At the moment I’m reading this book:
It is very thought provoking. It is very well-written and not above my intellectual level, which is refreshing after all the art books I have read recently. The book talks about the self-centeredness of the art of the modernist era (the book was written in 1987 during the early years of postmodernism). It surmises that modernism failed because it was seduced by the attraction of the commodification of art. The modernist artist, it argues, became increasingly disconnected from the viewer and increasingly a capitalist. The art became purely about the artist and the buyer. To her, the modernist artist had moved too far from the traditional goal of the artist: to live for art’s sake, not for the end result. As Otto Rank, a Viennese psychoanalyst once wrote (in 1932) about the artist: ‘His calling is not a means of livelihood, but life itself…he does not practice his calling, but is it’. This book was written just before postmodernism exploded so was written during a time of doubt and crisis in the art world.
Reading this book has led me to question what the viewer gets out of purely non-representational, abstract forms of art (art from the pinnacle of the modernist movement). Art galleries, particularly the big few, are full of well-known abstract expressionist and other non-representational ‘ground-breaking’ works. We still flock to see them.
So, I asked a random person. The impression I got from that random person was that he (it was a he) values non-representational abstract art for the aesthetic properties of that artwork. He told me that he judges an abstract artwork based on whether he likes it or not. It doesn’t provoke an emotional response for him, he doesn’t seek a narrative in the artwork, he doesn’t consider the artist’s state of mind or motive, he simply judges the work based on whether he likes the image or not.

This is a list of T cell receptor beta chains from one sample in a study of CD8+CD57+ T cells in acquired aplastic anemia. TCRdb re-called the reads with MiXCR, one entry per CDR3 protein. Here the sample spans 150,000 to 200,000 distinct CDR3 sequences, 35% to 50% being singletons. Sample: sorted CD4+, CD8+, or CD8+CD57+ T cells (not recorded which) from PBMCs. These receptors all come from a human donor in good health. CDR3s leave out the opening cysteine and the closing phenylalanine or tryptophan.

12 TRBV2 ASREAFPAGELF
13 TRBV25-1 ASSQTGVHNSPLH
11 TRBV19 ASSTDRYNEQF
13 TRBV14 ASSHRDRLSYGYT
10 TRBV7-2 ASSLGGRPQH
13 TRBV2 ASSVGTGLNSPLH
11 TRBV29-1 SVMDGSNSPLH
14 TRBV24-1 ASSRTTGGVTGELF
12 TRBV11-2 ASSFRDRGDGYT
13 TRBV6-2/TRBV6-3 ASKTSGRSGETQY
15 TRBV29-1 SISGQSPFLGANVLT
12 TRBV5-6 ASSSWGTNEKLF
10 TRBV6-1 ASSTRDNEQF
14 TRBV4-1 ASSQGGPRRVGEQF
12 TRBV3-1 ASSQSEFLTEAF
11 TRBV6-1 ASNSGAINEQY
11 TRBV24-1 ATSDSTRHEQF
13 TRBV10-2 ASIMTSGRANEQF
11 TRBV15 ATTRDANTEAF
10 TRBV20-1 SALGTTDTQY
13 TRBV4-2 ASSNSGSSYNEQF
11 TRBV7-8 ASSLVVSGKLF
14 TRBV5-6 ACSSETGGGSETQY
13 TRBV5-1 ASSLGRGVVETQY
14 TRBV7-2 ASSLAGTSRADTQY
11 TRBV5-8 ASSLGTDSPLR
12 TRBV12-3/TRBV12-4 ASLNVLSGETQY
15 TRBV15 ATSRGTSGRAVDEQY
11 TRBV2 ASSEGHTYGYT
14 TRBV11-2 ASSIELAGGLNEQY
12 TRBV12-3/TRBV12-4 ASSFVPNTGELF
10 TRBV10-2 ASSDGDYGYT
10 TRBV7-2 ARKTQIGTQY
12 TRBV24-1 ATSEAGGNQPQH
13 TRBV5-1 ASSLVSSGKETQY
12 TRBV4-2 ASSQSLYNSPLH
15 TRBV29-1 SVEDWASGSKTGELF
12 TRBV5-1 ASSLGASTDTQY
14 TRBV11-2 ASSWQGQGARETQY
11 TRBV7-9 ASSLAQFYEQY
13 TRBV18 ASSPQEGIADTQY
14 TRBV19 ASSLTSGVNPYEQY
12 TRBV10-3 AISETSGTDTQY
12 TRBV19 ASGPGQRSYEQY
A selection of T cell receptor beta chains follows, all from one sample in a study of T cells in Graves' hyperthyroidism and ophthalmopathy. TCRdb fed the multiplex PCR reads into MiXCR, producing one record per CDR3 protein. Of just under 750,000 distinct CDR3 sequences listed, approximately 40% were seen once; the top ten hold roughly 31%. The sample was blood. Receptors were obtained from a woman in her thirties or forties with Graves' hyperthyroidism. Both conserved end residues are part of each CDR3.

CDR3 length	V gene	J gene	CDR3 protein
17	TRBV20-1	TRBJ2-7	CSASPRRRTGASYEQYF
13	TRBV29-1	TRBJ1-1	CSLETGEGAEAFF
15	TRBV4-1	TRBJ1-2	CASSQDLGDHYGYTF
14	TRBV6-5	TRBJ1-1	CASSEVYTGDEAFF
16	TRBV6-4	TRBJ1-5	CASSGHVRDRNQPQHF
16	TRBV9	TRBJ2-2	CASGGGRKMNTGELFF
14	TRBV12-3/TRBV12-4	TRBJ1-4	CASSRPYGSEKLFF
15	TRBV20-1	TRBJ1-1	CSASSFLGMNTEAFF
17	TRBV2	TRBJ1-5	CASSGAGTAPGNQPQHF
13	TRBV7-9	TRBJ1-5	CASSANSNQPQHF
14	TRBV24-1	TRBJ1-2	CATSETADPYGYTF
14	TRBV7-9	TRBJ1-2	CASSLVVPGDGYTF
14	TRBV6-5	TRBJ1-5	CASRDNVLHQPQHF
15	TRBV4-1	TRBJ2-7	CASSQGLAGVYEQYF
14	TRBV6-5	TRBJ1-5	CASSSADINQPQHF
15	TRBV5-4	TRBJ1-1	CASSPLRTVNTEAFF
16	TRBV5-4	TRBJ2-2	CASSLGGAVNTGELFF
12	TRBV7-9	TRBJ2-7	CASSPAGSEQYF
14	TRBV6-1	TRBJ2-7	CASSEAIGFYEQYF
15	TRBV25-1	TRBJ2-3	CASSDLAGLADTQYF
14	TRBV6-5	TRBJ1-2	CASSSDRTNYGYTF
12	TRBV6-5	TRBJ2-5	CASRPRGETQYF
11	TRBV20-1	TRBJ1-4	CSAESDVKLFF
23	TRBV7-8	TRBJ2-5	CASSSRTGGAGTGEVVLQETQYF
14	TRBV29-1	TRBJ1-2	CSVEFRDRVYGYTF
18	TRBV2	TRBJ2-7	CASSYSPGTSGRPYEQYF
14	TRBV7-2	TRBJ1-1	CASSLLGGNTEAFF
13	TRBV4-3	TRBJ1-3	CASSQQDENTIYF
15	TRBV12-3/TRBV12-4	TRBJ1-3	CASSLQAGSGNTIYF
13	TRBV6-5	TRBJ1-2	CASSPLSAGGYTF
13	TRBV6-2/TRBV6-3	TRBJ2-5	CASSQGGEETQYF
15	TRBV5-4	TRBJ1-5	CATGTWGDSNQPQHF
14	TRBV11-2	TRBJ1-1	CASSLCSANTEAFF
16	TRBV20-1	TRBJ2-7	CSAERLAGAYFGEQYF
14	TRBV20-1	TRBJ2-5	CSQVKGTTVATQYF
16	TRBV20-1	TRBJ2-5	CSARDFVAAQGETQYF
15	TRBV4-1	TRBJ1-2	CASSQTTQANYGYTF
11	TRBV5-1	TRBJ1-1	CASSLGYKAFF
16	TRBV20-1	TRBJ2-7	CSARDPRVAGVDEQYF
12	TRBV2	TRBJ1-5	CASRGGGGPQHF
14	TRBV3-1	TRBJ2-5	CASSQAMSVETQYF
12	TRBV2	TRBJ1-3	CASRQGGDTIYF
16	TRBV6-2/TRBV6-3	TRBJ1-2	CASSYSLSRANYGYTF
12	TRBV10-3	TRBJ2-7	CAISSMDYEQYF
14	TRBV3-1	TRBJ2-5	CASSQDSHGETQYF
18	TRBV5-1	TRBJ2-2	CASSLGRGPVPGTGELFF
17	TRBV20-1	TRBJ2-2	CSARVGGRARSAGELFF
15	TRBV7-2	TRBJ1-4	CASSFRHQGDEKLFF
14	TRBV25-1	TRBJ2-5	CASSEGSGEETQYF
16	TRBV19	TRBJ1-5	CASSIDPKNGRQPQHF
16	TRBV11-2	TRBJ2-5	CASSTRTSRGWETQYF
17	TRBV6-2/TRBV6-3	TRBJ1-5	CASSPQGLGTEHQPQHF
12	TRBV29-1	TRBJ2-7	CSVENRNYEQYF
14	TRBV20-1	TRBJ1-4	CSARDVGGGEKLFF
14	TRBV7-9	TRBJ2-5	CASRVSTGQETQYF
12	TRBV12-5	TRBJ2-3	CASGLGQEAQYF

So, to him, then, modernism didn’t fail. It served a purpose: it created a bunch of artworks that are pleasing to his eye and that he enjoys looking at in an art gallery. Modernism enabled him to see beauty through a selection of shape, colour and composition. Of course, my survey of one person is not enough to make any great conclusions.
Recently, when I took my middle son to a Jackson Pollock exhibition, I asked him what he thought of the one of the pieces on display. He immediately constructed images in the paint splatters. He saw shapes, people and made stories. He didn’t appear to get an aesthetic reaction. At first I thought that was because of his age and naivety, so his childlike tendency to see stories in everything and imagine beyond the restrictions of vision. But then I realised that I also did the same thing. Aesthetically, I found the painting quite disturbing, but in terms of narrative potential, I loved it. (Neither of us considered the process of Jackson Pollock in creating these paintings, or his intention.)
So, what does non-representational abstract art do? I always assumed that the aim was to provoke an emotional reaction, such that Mark Rothko expected, as he said: ‘A painting is not about an experience. It is an experience.’
But now I am thinking that, perhaps obviously, the answer is that it does different things to different people. To some it looks nice or not so nice. To others it moves. And to a few (perhaps me and children) it creates potential for adventure.
I disagree with Suzi Gablik. Modernism didn’t fail. It lead to the next stage: postmodernism. And postemoderism, which is now on the wain, has led to the next stage: post-postmodernism. I don’t think we can say that any development in the art world is a failure. It is just part of the process.